Australia's communications minister Malcolm Turnbull has often expressed his admiration for the United Kingdom's Government Digital Service (GDS), going so far to say as to say it is the model and/or inspiration for the recently-revealed Digital Transformation Office (DTO).
As we've reported, the DTO looks to be off to a shaky start: it has no budget and no plan, but considerable power to do things like compel government agencies to adopt a single web site design.
Turnbull's hope is that uniform design will make government online services easier to use, but as our London team has reported here, GDS hipster digital gurus' decision to offer one interface meant that different types of users didn't get the tools they needed.
A visa application service, for example, was designed for individuals without much thought being given to the fact that immigration agents, businesses and universities often need to make such applications in bulk. The mess was so bad that at one point visiting athletes looked like being denied entry to the UK because the businesses that handle their applications simply couldn't get the functionality they needed. That's worse than it sounds: imagine if a visiting cricket team was denied entry to Australia because a government department's website removed the functionality needed to apply for visas!
The UK's Revenue and Customs service, meanwhile, deleted or re-wrote much of its site at the behest of GDS personnel, but in the process removed much specialist material needed to understand the UK's tax regulations. Some content now leaves covers complex topics with unsatisfactorily brief articles, confusing rather than clarifying matters for citizens. The service also left its online services as they were, and doing so rather than making sure they complied with GDS directives didn't stop them from succeeding.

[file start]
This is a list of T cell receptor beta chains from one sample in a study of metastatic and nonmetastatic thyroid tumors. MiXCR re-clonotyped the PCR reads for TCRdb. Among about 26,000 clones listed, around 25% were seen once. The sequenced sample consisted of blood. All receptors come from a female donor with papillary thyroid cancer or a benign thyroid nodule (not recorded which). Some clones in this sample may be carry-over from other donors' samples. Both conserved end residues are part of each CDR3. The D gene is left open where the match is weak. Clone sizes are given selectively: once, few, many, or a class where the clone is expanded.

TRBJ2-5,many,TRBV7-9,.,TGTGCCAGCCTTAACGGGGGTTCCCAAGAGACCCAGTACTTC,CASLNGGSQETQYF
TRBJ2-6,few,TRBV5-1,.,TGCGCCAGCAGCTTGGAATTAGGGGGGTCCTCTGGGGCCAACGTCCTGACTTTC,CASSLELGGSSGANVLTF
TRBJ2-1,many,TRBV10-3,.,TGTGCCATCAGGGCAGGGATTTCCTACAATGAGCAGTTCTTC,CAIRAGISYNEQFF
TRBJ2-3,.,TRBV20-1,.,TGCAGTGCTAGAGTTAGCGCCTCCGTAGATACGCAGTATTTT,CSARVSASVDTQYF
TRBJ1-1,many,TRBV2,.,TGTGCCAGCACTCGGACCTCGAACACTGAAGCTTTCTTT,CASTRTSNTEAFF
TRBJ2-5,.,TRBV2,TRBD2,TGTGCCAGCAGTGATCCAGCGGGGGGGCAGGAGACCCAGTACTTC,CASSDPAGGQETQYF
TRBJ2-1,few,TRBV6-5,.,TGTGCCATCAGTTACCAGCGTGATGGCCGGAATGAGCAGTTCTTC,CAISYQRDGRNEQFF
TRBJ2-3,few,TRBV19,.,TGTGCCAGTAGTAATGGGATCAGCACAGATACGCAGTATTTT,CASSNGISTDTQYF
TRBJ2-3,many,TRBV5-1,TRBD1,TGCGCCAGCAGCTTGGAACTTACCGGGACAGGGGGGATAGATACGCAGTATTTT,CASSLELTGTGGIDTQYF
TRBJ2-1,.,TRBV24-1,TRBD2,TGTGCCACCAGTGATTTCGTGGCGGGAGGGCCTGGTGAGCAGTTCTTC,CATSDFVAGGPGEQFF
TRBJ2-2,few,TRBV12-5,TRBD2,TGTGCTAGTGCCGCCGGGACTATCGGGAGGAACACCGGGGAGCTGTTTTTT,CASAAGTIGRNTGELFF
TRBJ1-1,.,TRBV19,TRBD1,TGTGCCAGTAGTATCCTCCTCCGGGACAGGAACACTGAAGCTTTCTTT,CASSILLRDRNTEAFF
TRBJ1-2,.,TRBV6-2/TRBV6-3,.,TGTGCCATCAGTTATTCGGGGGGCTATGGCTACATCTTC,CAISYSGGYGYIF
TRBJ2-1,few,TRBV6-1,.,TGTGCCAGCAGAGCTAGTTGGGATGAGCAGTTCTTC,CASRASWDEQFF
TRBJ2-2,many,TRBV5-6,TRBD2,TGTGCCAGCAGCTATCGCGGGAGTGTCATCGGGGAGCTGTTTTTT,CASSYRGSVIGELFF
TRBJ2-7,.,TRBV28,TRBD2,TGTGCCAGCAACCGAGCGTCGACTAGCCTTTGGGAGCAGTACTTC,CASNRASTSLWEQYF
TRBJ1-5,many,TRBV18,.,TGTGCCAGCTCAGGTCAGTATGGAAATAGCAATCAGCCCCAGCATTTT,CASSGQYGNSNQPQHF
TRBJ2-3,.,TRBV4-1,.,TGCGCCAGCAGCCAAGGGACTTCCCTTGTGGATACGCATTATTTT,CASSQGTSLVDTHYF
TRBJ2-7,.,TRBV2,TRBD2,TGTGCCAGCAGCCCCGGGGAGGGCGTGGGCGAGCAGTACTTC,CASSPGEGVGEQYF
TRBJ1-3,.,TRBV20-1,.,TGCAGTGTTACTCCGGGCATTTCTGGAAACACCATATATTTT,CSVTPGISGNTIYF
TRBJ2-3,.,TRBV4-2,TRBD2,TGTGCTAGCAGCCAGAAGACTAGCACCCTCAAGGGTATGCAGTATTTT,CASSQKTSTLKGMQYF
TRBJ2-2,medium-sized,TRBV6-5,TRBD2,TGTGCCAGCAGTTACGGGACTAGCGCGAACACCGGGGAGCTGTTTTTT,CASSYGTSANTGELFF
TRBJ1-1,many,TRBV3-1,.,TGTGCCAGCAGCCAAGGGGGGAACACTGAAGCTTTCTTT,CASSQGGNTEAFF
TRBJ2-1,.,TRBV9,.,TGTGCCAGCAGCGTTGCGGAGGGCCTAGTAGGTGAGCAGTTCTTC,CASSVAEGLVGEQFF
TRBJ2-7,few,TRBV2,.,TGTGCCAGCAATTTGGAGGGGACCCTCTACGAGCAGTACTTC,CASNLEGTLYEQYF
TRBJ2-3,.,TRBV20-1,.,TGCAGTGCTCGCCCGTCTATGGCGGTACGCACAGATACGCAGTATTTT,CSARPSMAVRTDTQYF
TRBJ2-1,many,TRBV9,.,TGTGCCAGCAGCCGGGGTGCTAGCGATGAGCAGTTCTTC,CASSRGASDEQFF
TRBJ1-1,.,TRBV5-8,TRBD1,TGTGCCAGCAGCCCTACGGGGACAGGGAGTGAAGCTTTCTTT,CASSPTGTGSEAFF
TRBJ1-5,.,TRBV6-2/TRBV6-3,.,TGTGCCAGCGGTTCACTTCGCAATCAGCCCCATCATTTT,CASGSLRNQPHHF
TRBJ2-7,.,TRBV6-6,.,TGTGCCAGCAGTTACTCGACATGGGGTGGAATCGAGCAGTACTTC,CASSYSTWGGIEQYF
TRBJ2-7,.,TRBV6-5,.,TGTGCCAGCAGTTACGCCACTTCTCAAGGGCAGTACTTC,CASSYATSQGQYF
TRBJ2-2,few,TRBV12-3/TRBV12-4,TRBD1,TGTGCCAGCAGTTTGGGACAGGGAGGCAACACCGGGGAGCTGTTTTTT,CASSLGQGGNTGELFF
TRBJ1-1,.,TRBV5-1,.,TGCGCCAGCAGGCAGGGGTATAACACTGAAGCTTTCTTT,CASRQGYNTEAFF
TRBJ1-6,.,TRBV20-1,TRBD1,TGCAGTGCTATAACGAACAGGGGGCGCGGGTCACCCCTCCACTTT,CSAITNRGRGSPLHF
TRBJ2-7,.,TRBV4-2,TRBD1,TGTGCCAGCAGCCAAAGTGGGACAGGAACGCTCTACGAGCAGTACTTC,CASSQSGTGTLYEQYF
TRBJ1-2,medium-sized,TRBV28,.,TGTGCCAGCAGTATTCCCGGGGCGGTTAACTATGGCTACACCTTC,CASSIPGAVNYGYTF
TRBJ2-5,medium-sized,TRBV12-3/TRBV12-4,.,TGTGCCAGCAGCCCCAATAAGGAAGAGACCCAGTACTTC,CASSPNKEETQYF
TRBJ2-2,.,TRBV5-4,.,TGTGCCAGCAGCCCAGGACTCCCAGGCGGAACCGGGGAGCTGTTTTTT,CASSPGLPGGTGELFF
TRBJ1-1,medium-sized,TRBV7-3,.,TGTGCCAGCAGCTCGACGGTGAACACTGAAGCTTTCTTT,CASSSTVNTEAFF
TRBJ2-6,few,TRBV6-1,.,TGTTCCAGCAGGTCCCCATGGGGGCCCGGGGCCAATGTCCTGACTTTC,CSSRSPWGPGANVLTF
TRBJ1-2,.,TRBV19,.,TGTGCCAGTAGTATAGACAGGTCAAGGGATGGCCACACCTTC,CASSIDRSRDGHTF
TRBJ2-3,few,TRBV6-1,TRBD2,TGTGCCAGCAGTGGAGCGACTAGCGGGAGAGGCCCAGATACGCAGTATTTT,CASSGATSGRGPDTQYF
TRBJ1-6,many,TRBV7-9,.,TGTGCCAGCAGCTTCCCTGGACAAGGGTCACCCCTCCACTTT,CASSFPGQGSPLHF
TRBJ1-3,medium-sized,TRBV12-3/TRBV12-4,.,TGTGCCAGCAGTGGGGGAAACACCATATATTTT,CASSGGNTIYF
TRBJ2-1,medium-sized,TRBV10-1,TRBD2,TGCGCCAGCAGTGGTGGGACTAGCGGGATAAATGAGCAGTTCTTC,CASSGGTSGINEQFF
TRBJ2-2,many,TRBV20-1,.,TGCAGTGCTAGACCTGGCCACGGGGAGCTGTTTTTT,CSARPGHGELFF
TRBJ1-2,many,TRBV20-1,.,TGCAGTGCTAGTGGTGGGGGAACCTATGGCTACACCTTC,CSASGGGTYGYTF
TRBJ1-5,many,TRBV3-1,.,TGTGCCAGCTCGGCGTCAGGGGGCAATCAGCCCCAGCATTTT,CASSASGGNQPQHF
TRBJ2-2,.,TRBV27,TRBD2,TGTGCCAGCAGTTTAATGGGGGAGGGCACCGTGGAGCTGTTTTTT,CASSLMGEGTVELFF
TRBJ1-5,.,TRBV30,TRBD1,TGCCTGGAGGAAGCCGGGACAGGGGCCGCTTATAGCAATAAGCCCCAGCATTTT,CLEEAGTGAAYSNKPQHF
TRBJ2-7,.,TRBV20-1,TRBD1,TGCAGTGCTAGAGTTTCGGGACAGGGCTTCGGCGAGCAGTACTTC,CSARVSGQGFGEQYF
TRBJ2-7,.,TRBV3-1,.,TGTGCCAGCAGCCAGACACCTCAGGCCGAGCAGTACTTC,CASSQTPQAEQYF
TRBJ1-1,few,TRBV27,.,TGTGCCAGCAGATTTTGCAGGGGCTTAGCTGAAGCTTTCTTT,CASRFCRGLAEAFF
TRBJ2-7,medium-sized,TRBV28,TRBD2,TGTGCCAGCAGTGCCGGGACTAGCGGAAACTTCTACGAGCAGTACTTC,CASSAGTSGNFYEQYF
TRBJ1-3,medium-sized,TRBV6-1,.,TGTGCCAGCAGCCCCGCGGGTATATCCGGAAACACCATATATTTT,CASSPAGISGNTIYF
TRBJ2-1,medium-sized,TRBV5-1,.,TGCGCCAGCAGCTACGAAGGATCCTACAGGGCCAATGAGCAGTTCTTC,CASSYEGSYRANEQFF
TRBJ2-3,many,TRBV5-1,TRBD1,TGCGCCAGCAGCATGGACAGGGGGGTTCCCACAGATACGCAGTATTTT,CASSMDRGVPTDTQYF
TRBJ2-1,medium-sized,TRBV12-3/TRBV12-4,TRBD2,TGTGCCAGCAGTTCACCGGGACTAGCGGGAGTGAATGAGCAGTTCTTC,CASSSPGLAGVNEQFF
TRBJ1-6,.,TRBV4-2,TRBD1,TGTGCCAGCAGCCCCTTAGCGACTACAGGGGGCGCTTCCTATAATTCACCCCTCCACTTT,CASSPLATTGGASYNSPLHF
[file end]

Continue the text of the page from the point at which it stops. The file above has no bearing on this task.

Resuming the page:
Another online tax service earned the GDS' ire for not following design guidelines, even though it was perfectly functional. The Revenue just built the site itself rather than wait for GDS help or guidance, because going it alone was faster and cheaper. A government identity system overseen by GDS has run late, failed to deliver required functionality and has not won favour among its target user population.
Other complaints GDS centre on the fact that its preferred redesigns resulted in lots of information being removed from government websites, resulting in less self-service and more traffic to contact centres.
We'll stop there because talking up our London colleagues' work is a bit too involuted! If you'd like to know more read the articles we've linked in full.
But the warning here is clear: if it is Malcolm Turnbull's intention that his Digital Transformation Office ape the GDS, Australia's online government services effort will likely repeat some stupid and costly mistakes. ®